In our last blog article on Re-Thinking the Great Resignation of 2022, we highlighted the impact of transformative experiences on decision-making and problem-solving. Another significant element during the COVID-19 pandemic era is the chronic presence of stress and uncertainty in our daily lives. Although the origin of our pressure and tension differs, a survey by the American Psychological Association (APA) determined that stress rose during the pandemic and impacted decision making. This blog article discusses how stress affects our ability to work and how we can remain effective with these obstacles.
People often learn better under acute stress (Smeets et al., 2007); a little cortisol can be useful. However, retrieving memories is impaired twenty minutes after a stressor. Peak cortisol levels impair our ability to remember and recall information (Schwabe and Wolf 2014). In other words, chronic stress negatively impacts memory functioning. Furthermore, chronic stress impairs our motivation for reward (Kleen et al., 2006); thus, disrupting our innate propensities for alleviating and coping with stress.
With pandemic stress negatively impacting memory, it is no wonder that people with fewer resources and coping skills are having trouble making decisions. The APA pandemic stress survey discovered that Millennials and Gen-Z people find decision-making more difficult. Our previous blog article discussed that prolonged COVID-19 symptoms and other mental health concerns further limit the bandwidth for decision-making.
How do we increase our bandwidth?
The obvious answer is decreasing our stressors and improving our reaction to stress. The APA provides practical steps to take to manage stress. Self-care and our self-belief are meaningful for combating the negative effects of stress, too (Czekalla et al., 2021). Although social media makes self-care a billion-dollar industry, even using your favorite pen at work is a form of self-care. However, working on ourselves will not reverse the effect of the pandemic on our lives. We need to adapt and update. Whether your company is busier because of the pandemic or if you had to change jobs, roll with it.
What is in your immediate sphere of control?
We make decisions and must recall a large amount of information daily. Perhaps you can streamline processes in your workflow to decrease the number of decisions you have to make. For example, using one software program for all your Quality Assurance tracking is more efficient and minimizes distractions, mistakes, and decisions. Minimizing how many programs you need to open for a task and eliminating the mental processing required to switch between programs increases your cognitive bandwidth.
What is in your area of influence?
Maybe you are not in a purchasing role for time-saving, productivity-increasing software. Perhaps you don’t have the power to hire people to validate new software. These obstacles are both in your area of influence. Looking at barriers this way helps you find appropriate options. If you are not in a purchasing role, try a free demo and show the usefulness to someone with purchasing control. Not able to make hiring changes or pull people off projects to validate new software? Find software that is pre-validated and in full compliance with regulatory agencies.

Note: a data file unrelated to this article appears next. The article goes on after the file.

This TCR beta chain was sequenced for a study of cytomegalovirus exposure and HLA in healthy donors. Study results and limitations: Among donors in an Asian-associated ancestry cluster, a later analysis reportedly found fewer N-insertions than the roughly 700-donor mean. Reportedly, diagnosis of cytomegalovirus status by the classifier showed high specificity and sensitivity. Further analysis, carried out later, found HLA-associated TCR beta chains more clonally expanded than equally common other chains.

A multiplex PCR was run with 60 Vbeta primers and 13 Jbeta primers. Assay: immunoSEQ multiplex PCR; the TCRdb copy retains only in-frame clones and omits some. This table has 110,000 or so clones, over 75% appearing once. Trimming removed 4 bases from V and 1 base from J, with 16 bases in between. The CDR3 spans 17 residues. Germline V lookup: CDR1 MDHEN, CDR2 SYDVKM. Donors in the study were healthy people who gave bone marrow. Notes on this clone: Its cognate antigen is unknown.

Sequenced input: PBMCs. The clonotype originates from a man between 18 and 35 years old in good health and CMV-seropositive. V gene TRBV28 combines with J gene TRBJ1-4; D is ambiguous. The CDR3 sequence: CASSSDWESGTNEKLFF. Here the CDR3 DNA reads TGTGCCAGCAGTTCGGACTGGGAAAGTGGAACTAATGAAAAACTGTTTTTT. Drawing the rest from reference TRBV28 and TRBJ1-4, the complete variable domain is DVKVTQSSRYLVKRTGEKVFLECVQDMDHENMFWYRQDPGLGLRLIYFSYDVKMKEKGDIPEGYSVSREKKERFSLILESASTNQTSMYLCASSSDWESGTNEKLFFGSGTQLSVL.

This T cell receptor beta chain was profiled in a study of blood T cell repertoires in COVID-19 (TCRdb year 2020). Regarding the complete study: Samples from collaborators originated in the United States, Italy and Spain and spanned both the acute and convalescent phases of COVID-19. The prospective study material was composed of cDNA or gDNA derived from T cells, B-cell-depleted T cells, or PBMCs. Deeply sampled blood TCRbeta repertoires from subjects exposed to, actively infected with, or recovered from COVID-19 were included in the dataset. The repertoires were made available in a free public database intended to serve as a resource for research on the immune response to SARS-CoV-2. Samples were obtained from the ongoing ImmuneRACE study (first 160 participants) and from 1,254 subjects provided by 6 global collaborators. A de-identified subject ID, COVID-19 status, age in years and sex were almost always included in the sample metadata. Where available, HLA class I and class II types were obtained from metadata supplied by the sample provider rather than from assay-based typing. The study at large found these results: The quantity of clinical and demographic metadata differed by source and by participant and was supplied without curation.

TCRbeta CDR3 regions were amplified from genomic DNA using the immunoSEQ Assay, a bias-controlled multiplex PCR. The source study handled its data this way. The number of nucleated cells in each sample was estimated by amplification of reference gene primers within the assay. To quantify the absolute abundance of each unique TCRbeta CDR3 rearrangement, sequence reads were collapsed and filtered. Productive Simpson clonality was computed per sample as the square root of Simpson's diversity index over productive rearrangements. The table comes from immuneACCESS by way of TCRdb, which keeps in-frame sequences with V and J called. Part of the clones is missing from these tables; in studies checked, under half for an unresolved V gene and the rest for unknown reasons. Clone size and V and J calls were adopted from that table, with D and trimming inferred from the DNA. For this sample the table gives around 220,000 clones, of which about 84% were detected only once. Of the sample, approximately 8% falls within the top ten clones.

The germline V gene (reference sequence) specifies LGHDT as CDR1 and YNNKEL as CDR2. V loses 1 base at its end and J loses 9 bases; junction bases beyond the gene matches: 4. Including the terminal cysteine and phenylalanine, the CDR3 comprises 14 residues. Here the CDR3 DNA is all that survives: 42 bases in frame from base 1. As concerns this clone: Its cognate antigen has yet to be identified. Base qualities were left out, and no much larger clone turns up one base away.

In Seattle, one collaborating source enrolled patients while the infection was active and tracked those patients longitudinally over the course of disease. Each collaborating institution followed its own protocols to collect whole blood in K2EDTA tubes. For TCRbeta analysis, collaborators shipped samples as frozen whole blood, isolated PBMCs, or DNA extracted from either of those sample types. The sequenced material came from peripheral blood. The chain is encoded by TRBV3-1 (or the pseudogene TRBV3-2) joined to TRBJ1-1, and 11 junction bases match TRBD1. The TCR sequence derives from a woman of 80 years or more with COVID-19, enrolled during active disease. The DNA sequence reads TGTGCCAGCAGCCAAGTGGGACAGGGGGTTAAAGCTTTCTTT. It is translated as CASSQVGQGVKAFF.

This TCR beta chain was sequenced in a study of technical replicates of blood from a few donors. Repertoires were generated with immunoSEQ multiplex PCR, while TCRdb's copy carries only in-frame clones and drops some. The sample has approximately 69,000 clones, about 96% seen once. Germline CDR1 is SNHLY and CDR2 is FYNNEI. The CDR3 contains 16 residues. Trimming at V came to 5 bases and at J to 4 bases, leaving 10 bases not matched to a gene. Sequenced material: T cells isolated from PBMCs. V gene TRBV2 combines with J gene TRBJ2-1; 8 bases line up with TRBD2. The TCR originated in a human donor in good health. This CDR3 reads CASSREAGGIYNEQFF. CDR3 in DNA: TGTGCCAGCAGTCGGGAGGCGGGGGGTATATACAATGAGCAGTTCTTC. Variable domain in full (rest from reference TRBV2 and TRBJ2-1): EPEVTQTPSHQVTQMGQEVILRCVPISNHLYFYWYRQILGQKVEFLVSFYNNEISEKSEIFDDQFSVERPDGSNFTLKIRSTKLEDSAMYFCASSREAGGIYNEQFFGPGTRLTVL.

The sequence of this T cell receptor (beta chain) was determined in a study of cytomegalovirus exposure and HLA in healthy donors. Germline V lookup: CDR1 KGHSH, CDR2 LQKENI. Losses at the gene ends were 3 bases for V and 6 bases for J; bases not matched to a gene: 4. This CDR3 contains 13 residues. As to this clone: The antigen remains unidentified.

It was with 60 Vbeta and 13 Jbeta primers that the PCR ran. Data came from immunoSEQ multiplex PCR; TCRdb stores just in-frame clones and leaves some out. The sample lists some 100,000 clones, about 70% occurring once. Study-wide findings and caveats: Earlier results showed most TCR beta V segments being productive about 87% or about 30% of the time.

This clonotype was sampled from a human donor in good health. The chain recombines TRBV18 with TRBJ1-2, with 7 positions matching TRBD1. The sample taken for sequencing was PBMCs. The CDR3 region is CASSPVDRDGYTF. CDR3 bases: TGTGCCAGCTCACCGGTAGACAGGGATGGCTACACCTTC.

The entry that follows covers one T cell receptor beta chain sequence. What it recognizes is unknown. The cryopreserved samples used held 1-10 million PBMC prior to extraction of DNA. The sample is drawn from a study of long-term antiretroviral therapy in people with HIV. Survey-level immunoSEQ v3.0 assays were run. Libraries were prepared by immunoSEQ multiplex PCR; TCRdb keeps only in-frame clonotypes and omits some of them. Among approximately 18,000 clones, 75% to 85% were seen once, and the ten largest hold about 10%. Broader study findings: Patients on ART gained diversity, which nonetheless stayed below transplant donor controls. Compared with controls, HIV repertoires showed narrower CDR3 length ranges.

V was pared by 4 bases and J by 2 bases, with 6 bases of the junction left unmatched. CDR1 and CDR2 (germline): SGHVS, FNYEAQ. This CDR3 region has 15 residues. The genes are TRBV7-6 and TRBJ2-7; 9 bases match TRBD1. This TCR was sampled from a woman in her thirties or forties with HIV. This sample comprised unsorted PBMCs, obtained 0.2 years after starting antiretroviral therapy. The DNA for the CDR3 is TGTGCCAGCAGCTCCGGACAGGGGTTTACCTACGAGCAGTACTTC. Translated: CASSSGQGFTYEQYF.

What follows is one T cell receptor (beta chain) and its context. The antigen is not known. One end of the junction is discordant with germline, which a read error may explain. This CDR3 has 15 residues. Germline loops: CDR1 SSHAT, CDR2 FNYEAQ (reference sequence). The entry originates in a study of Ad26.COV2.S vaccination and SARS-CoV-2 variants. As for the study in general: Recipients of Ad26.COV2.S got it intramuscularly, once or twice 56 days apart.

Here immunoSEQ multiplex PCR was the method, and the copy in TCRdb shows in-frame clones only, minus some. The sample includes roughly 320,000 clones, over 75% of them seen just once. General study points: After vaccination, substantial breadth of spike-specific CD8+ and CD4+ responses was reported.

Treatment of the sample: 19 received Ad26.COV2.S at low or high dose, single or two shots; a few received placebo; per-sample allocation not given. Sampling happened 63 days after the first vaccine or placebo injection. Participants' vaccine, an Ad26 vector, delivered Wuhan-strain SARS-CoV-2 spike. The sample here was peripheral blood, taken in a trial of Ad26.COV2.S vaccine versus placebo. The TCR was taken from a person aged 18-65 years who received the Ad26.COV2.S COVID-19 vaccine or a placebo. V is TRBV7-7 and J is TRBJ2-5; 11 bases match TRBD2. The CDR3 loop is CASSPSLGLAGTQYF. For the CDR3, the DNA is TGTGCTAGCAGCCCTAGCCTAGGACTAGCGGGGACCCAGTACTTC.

What is not in your locus of control?
Government regulations are usually not in our locus of control unless that is your specific field. However, we can find our area of influence, such as being ready for any regulatory changes, by utilizing software that includes updates and re-validations with minimum downtime.
PSC® is a life science solutions partner. Together, our professional services and software options exist to help you increase productivity and decrease errors with attention to regulatory compliance. PSC Software® has tiered options for Quality Assurance and Compliance management. Track inspections and audits or maintain a complete electronic Quality Management System with PSC Software®. To compare the Inspection Management Software options, read our blog comparing AuditUtopia® and ACE® Inspection. Find out more by attending a free webinar led by our subject matter expert. Contact our sales team for more information on ACE® or AuditUtopia®!
Written By: Crystal McClain, Ph.D.
Czekalla, N., Stierand, J., Stolz, D. S., Mayer, A. V., Voges, J. F., Rademacher, L., … & Müller-Pinzler, L. (2021). Self-beneficial belief updating as a coping mechanism for stress-induced negative affect. Scientific reports, 11(1), 1-13. https://www.nature.com/articles/s41598-021-96264-0
Kleen, J. K., Sitomer, M. T., Killeen, P. R., & Conrad, C. D. (2006). Chronic stress impairs spatial memory and motivation for reward without disrupting motor ability and motivation to explore. Behavioral neuroscience, 120(4), 842. https://www.ncbi.nlm.nih.gov/pmc/articles/PMC1578508/
Schwabe, L., & Wolf, O. T. (2014). Timing matters: temporal dynamics of stress effects on memory retrieval. Cognitive, Affective, & Behavioral Neuroscience, 14(3), 1041-1048. https://pubmed.ncbi.nlm.nih.gov/24492994/
Smeets, T., Giesbrecht, T., Jelicic, M., & Merckelbach, H. L. G. J. (2007). Context-dependent enhancement of declarative memory performance following acute psychosocial stress. Biological psychology, 76(1-2), 116-123. https://pubmed.ncbi.nlm.nih.gov/17689852/
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